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Spelling Checker Framework

The Android platform offers a spelling checker framework that lets you implement and access spell checking in your application. The framework is one of the Text Service APIs offered by the Android platform.

To use the framework in your app, you create a special type of Android service that generates a spelling checker session object. Based on text you provide, the session object returns spelling suggestions generated by the spelling checker.

Spell Checker Lifecycle

The following diagram shows the lifecycle of the spelling checker service:

Figure 1. The spelling checker service lifecycle.

To initiate spell checking, your app starts its implementation of the spelling checker service. Clients in your app, such as activities or individual UI elements, request a spelling checker session from the service, then use the session to get suggestions for text. As a client terminates its operation, it closes its spelling checker session. If necessary, your app can shut down the spelling checker service at any time.

Implementing a Spell Checker Service

To use the spelling checker framework in your app, add a spelling checker service component including the session object definition. You can also add to your app an optional activity that controls settings. You must also add an XML metadata file that describes the spelling checker service, and add the appropriate elements to your manifest file.

Spell checker classes

Define the service and session object with the following classes:

A subclass of SpellCheckerService
The SpellCheckerService implements both the Service class and the spelling checker framework interface. Within your subclass, you must implement the following method:
A factory method that returns a SpellCheckerService.Session object to a client that wants to do spell checking.

See the Spell Checker Service sample app to learn more about implementing this class.

An implementation of SpellCheckerService.Session
An object that the spelling checker service provides to clients, to let them pass text to the spelling checker and receive suggestions. Within this class, you must implement the following methods:
Called by the system in response to createSession(). In this method, you can initialize the SpellCheckerService.Session object based on the current locale and so forth.
Does the actual spell checking. This method returns an array of SentenceSuggestionsInfo containing suggestions for the sentences passed to it.

Optionally, you can implement onCancel(), which handles requests to cancel spell checking, onGetSuggestions(), which handles a word suggestion request, or onGetSuggestionsMultiple(), which handles batches of word suggestion requests.

See the Spell Checker Client sample app to learn more about implementing this class.

Note: You must implement all aspects of spell checking as asynchronous and thread-safe. A spelling checker may be called simultaneously by different threads running on different cores. The SpellCheckerService and SpellCheckerService.Session take care of this automatically.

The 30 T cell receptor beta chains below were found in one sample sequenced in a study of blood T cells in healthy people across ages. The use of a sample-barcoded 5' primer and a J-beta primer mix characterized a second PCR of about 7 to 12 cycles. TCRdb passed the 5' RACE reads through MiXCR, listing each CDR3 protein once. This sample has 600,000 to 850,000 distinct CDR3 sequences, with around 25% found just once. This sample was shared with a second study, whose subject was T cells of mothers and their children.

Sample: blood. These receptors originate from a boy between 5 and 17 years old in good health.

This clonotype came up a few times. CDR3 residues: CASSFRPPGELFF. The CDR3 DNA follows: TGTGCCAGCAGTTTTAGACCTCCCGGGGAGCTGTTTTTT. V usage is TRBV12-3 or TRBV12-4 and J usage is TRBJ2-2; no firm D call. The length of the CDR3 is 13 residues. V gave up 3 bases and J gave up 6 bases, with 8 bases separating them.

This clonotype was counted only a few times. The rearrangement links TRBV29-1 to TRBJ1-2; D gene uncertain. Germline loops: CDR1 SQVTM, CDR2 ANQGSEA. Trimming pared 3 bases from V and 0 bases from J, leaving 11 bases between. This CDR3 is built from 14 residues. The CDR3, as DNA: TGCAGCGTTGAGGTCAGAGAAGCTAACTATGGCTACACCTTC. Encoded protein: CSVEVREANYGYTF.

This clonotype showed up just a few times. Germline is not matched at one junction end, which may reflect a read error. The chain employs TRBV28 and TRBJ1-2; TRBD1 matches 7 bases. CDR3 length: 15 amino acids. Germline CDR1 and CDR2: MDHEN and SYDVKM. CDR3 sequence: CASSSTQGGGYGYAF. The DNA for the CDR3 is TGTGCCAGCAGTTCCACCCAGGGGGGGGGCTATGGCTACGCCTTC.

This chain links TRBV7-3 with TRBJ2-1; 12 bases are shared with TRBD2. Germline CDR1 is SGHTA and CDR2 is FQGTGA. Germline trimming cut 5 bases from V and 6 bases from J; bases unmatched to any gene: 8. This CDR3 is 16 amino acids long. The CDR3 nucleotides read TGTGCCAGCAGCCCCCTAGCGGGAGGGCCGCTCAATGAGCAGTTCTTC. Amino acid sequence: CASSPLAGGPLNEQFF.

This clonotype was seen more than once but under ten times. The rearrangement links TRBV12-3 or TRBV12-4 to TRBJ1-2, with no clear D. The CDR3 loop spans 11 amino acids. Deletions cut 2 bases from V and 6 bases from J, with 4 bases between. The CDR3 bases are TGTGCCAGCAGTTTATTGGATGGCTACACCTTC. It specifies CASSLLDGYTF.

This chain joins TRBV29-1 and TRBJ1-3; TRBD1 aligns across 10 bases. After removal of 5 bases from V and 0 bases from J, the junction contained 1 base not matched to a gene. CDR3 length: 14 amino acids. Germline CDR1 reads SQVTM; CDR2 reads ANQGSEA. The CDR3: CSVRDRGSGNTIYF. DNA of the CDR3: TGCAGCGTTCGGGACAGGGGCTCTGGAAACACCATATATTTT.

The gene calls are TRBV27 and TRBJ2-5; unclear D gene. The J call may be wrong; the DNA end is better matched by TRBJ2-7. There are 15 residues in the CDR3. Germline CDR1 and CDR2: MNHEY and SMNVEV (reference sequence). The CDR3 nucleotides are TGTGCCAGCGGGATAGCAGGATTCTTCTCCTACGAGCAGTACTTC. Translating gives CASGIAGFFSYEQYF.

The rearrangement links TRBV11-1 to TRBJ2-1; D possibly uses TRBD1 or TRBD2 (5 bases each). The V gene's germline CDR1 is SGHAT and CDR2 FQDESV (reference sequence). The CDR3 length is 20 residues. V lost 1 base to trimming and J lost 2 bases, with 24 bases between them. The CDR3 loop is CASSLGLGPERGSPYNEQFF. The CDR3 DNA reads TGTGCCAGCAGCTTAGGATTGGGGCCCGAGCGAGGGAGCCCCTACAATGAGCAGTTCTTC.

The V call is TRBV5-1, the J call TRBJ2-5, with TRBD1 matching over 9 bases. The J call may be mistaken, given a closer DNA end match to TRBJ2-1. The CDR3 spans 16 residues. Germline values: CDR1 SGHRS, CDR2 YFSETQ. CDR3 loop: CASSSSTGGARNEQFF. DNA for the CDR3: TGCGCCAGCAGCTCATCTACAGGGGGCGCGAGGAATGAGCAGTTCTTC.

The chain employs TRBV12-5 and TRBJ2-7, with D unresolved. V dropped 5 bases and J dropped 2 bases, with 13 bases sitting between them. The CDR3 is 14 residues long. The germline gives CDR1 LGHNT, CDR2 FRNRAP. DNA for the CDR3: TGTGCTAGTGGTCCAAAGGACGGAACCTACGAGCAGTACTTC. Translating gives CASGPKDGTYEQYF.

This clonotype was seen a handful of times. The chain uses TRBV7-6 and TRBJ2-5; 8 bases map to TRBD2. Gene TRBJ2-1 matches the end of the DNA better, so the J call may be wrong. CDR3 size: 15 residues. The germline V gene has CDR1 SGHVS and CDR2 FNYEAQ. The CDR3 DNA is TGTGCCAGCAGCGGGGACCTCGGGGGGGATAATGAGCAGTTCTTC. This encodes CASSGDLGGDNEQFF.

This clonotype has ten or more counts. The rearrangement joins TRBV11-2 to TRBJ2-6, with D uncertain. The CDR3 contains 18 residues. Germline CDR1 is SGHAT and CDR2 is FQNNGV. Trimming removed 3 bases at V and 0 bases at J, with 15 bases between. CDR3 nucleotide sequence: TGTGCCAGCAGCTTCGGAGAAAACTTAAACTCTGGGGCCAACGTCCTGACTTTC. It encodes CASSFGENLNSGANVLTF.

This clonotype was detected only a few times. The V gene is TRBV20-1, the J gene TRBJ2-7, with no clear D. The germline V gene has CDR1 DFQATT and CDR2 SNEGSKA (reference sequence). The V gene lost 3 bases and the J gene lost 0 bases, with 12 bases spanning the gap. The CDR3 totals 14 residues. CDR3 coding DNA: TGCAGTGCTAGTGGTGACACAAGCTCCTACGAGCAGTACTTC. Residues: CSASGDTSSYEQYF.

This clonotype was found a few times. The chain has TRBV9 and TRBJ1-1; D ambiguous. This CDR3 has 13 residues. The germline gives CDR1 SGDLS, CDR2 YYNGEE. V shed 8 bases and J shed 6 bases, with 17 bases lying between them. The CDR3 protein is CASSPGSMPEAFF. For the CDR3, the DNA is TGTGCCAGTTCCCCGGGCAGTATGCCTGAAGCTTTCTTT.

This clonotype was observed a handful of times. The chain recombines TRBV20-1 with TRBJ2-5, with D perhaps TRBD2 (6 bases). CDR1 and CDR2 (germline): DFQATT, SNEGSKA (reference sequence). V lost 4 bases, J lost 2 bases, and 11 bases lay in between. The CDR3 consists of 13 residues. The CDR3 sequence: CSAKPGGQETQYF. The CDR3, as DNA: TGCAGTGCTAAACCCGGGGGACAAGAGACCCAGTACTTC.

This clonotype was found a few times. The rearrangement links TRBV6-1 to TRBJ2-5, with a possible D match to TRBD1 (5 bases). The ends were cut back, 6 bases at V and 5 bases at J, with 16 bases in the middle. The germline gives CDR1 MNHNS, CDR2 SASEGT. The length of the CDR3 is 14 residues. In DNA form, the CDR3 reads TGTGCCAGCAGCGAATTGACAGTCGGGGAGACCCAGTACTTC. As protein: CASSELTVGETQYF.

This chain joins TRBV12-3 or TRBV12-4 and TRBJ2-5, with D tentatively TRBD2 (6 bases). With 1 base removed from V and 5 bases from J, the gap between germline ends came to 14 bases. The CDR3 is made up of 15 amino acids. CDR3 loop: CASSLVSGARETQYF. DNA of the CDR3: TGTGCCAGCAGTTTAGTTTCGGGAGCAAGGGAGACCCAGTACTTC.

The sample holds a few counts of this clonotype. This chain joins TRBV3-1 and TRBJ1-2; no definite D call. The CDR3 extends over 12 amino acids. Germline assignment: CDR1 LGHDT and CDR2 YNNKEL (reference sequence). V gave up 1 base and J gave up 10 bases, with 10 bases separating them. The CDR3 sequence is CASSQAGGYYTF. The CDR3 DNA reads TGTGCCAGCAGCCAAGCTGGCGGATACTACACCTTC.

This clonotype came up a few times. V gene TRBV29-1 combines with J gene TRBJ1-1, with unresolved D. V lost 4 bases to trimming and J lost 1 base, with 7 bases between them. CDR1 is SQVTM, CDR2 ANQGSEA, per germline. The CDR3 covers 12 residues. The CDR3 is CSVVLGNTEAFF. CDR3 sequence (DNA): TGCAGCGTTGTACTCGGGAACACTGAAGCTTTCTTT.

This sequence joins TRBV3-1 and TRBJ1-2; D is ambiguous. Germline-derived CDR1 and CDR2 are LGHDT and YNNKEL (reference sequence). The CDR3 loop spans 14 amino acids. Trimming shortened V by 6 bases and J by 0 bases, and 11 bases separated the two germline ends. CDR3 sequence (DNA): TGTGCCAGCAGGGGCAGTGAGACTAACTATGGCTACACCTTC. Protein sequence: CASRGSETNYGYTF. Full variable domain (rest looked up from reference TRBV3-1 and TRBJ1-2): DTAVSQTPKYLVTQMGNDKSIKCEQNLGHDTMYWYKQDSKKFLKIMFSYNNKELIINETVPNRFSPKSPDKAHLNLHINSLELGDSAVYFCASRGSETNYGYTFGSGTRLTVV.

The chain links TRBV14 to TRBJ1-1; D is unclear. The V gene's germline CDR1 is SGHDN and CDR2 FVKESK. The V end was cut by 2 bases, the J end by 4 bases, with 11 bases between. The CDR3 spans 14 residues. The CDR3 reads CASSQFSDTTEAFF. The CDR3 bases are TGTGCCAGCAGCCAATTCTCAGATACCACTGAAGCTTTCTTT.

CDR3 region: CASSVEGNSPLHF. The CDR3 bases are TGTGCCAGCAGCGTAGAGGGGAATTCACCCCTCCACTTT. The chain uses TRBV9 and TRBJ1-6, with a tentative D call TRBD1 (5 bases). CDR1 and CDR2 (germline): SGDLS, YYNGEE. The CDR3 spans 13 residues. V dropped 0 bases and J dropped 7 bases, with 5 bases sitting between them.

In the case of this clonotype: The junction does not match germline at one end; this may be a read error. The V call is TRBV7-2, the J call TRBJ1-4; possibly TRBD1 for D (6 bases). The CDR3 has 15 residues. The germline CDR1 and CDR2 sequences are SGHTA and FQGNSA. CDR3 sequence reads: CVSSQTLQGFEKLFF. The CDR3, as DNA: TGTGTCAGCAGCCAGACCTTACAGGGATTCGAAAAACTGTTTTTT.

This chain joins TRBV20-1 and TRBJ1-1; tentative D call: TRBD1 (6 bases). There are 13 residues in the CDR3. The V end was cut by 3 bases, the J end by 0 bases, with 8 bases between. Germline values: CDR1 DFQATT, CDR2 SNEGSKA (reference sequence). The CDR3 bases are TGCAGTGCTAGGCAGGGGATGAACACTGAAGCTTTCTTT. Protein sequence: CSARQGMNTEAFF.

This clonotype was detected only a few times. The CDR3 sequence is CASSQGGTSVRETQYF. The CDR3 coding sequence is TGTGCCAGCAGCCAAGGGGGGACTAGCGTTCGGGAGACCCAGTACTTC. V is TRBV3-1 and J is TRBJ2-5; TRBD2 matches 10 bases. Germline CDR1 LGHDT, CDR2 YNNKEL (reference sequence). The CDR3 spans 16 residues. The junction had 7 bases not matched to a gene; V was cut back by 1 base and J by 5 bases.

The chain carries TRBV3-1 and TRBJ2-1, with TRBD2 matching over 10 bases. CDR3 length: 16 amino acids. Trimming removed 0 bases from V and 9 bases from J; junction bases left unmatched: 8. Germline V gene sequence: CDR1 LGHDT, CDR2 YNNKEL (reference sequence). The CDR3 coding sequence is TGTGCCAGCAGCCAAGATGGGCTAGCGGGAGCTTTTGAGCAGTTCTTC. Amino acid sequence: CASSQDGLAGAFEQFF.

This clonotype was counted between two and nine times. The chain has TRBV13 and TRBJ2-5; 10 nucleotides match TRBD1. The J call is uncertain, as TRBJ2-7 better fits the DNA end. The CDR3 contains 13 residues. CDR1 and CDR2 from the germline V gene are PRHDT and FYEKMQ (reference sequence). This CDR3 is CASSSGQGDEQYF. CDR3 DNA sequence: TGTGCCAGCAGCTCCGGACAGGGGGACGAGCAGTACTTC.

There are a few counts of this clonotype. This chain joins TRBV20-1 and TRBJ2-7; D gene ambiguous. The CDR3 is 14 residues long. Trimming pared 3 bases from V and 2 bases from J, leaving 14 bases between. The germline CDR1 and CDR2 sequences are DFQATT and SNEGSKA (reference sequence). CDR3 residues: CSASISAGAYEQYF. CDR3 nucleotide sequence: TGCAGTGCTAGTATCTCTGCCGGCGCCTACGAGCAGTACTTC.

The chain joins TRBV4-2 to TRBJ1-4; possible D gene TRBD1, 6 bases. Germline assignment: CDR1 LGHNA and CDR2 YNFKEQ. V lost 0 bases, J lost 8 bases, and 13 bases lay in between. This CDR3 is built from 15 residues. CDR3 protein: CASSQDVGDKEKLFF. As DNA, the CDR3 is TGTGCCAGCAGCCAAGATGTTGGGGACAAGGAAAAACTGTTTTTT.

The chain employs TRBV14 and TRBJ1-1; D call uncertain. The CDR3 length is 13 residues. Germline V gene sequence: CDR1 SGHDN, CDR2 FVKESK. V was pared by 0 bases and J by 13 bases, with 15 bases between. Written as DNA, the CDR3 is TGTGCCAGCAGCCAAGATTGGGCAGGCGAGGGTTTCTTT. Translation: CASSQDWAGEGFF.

Spell checker manifest and metadata

In addition to code, you need to provide the appropriate manifest file and a metadata file for the spelling checker.

The manifest file defines the application, the service, and the activity for controlling settings, as shown in the following snippet:

<manifest xmlns:android=""
    package="" >
        android:label="@string/app_name" >
            android:permission="android.permission.BIND_TEXT_SERVICE" >
            <intent-filter >
                <action android:name="android.service.textservice.SpellCheckerService" />

                android:resource="@xml/spellchecker" />

            android:name="SpellCheckerSettingsActivity" >
            <intent-filter >
                <action android:name="android.intent.action.MAIN" />

Notice that components that want to use the service must request the permission BIND_TEXT_SERVICE to ensure that only the system binds to the service. The service's definition also specifies the spellchecker.xml metadata file, which is described in the next section.

The metadata file spellchecker.xml contains the following XML:

<spell-checker xmlns:android=""

The metadata specifies the activity that the spelling checker uses for controlling settings. It also defines subtypes for the spelling checker; in this case, the subtypes define locales that the spelling checker can handle.

Accessing the Spell Checker Service from a Client

Applications that use TextView views automatically benefit from spell checking, because TextView automatically uses a spelling checker. The following screenshots show this:

Figure 2. Spell checking in TextView.

However, you may want to interact directly with a spelling checker service in other cases as well. The following diagram shows the flow of control for interacting with a spelling checker service:

Figure 3. Interacting with a spelling checker service.

The Spell Checker Client sample app shows how to interact with a spelling checker service. The LatinIME input method editor in the Android Open Source Project also contains an example of spell checking.